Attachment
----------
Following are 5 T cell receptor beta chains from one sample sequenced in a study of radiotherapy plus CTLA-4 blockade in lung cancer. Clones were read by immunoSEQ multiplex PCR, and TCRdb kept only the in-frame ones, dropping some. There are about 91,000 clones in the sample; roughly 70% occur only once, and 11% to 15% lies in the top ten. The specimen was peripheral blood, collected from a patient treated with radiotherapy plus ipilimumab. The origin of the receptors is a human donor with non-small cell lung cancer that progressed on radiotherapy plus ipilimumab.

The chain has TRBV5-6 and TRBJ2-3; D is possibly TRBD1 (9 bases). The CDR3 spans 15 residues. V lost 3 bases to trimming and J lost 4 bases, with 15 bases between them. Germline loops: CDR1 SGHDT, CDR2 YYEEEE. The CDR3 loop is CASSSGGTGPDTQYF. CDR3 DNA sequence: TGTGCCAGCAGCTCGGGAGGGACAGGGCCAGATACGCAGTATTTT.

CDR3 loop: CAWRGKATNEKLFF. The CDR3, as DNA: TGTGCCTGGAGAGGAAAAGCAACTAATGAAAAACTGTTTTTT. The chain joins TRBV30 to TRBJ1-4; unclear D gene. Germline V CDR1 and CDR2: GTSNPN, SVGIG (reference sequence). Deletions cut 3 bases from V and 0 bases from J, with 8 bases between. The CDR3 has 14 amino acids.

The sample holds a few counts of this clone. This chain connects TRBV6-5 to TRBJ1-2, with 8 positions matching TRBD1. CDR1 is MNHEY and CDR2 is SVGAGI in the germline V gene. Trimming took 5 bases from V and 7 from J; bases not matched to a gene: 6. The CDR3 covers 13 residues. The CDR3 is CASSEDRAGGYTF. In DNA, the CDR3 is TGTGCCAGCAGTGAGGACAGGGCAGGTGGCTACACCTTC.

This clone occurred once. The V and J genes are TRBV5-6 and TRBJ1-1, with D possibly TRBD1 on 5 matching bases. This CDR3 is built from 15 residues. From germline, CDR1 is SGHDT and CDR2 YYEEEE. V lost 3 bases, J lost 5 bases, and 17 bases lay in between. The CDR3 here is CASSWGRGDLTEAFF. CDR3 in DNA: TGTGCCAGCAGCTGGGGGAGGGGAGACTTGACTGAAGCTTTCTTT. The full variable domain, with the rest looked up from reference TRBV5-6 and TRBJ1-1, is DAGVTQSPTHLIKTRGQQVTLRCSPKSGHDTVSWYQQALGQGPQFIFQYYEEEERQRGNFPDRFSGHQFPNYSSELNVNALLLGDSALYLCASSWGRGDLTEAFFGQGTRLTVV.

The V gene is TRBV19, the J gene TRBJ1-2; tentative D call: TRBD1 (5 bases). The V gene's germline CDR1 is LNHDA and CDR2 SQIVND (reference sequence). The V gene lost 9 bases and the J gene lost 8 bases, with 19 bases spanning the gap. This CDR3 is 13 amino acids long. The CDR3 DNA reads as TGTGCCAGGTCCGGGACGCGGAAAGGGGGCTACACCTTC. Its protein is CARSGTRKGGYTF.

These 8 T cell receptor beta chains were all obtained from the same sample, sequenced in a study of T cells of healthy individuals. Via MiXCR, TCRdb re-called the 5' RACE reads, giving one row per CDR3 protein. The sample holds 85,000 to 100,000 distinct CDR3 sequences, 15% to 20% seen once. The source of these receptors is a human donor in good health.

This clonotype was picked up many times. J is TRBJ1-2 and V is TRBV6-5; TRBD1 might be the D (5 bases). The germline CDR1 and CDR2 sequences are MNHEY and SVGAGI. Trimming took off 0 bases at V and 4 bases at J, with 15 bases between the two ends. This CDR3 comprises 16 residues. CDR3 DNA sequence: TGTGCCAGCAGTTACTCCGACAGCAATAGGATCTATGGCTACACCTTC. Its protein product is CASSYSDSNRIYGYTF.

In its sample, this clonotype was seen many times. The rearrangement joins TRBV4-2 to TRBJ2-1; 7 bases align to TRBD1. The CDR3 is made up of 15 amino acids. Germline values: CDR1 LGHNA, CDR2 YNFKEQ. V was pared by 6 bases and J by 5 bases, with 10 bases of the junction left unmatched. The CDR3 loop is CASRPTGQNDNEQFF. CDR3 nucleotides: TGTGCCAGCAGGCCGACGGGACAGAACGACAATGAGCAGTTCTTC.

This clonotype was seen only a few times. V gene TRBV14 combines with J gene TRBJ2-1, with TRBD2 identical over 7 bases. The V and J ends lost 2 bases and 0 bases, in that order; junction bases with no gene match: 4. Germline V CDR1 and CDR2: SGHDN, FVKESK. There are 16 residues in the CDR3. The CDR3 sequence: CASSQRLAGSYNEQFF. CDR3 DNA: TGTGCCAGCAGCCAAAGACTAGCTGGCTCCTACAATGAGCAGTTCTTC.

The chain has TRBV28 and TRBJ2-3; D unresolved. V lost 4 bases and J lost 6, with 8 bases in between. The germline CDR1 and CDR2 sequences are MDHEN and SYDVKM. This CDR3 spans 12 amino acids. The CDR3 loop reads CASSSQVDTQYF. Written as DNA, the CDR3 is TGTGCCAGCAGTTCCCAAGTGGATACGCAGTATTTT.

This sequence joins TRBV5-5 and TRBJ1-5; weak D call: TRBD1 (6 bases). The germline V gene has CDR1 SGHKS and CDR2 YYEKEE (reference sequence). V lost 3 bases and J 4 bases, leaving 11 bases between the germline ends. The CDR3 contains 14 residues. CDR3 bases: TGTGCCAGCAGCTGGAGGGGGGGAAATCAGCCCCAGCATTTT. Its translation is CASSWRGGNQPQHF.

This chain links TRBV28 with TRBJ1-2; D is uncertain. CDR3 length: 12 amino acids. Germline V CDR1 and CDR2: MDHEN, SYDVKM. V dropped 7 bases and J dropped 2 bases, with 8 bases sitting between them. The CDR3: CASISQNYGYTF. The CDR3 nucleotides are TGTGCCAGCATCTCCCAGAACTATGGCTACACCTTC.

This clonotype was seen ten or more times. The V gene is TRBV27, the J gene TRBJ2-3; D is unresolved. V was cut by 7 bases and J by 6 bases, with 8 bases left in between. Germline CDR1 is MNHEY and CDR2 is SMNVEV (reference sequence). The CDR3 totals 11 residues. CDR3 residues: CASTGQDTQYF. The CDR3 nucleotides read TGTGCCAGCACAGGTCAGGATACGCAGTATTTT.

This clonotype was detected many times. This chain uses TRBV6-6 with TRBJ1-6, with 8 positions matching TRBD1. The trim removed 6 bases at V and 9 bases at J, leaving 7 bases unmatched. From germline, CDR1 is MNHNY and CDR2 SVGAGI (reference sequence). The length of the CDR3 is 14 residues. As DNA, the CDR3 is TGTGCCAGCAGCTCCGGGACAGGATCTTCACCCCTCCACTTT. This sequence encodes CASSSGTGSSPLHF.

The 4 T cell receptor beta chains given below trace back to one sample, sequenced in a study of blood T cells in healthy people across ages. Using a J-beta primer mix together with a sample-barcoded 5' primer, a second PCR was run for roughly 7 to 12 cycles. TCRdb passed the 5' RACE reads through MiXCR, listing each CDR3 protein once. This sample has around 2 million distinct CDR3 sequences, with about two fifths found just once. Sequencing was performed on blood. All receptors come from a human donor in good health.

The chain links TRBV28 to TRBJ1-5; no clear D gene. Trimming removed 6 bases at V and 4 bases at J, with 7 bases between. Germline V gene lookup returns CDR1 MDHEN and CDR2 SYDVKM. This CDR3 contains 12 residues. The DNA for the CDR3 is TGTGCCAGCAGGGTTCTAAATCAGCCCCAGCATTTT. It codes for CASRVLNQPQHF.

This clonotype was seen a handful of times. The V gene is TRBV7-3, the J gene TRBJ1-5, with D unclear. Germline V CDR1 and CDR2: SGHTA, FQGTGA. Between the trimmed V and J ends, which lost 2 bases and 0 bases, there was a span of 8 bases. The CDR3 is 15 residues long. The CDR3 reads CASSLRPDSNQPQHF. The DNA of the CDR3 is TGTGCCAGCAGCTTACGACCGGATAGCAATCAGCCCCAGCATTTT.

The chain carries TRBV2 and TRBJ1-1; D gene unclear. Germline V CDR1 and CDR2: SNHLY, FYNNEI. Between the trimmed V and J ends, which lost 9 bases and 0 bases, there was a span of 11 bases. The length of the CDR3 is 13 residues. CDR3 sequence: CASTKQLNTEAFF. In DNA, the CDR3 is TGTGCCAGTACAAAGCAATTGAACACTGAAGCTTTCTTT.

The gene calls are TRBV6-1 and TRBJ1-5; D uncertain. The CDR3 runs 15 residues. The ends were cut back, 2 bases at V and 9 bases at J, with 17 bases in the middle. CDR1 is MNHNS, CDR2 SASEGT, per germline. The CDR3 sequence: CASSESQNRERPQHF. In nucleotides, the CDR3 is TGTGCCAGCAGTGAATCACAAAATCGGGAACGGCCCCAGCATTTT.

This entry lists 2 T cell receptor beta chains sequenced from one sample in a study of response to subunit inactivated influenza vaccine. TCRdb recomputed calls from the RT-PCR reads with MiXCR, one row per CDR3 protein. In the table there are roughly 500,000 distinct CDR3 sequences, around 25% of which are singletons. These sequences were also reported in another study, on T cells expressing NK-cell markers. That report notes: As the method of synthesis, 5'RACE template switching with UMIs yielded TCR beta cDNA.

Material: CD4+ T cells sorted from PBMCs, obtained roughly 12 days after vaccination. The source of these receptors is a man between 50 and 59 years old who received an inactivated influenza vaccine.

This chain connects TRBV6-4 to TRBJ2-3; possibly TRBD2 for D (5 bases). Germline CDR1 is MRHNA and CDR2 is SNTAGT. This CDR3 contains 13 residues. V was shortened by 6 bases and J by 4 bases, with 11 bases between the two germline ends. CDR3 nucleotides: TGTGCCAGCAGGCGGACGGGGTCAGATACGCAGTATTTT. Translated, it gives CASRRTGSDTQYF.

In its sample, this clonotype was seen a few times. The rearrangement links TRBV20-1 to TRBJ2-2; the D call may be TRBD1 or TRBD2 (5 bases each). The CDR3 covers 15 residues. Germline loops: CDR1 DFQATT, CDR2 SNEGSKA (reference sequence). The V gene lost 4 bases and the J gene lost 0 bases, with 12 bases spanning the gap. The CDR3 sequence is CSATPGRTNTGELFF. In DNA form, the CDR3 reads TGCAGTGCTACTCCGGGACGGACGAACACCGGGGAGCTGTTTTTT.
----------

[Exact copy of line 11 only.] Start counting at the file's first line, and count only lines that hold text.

The chain has TRBV28 and TRBJ2-3; D unresolved. V lost 4 bases and J lost 6, with 8 bases in between. The germline CDR1 and CDR2 sequences are MDHEN and SYDVKM. This CDR3 spans 12 amino acids. The CDR3 loop reads CASSSQVDTQYF. Written as DNA, the CDR3 is TGTGCCAGCAGTTCCCAAGTGGATACGCAGTATTTT.